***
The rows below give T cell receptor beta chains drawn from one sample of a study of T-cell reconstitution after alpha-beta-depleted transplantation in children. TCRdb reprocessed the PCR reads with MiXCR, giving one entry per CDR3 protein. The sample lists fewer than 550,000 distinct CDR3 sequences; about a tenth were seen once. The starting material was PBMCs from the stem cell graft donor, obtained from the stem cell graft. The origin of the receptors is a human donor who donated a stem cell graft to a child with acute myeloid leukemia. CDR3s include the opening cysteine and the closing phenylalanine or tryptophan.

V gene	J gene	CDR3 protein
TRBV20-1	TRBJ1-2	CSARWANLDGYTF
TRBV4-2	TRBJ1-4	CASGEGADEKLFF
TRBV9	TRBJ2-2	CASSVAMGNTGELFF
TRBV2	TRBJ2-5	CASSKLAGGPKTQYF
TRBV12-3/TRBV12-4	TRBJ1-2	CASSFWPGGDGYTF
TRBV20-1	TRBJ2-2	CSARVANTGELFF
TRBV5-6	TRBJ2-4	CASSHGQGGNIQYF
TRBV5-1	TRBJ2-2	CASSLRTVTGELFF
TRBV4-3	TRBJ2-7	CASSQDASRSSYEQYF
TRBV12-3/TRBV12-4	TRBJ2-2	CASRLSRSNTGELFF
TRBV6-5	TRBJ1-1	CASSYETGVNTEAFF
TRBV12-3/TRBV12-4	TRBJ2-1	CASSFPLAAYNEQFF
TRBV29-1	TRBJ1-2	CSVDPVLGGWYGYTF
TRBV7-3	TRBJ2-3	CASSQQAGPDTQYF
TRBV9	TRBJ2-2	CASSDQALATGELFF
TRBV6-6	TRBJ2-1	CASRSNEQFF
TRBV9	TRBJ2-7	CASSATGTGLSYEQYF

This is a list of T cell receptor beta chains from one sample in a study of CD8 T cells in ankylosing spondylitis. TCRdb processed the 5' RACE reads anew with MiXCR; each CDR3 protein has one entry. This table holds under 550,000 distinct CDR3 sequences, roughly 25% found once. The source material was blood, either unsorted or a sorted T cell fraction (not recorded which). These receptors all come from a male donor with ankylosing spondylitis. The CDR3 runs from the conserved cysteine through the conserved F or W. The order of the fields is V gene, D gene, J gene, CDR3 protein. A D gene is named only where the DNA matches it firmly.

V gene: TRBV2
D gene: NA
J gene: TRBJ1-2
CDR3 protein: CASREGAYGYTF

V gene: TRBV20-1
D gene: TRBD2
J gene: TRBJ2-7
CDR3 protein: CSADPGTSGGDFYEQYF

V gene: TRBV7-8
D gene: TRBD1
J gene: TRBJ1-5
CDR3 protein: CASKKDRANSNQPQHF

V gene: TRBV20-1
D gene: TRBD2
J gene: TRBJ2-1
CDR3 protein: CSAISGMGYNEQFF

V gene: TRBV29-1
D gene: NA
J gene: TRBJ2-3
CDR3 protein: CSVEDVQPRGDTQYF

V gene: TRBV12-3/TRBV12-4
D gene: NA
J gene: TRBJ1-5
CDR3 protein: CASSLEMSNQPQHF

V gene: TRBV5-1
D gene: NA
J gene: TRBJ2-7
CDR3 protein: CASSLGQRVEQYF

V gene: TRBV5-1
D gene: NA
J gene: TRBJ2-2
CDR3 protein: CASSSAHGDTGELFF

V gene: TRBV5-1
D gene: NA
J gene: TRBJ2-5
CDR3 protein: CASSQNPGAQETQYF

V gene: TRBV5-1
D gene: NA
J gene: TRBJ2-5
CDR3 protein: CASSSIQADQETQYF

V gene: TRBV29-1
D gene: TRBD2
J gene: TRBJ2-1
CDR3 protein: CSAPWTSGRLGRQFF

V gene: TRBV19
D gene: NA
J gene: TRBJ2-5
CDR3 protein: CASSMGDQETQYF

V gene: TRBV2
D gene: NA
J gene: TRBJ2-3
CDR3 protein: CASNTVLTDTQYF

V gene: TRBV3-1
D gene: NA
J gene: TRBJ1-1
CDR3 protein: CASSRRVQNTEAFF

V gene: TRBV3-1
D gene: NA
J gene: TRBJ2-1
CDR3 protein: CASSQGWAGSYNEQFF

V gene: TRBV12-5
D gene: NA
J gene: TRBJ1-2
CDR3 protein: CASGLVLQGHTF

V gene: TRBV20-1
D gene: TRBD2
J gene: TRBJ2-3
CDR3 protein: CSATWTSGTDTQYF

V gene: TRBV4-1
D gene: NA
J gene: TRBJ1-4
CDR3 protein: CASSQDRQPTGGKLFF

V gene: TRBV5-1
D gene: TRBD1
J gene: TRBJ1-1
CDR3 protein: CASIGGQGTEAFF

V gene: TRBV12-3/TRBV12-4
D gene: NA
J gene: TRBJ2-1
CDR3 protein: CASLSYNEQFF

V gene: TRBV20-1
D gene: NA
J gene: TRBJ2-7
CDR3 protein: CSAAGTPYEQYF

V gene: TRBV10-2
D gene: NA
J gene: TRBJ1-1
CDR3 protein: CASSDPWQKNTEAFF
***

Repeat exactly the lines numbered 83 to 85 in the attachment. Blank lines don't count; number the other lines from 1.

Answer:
J gene: TRBJ1-2
CDR3 protein: CASGLVLQGHTF

V gene: TRBV20-1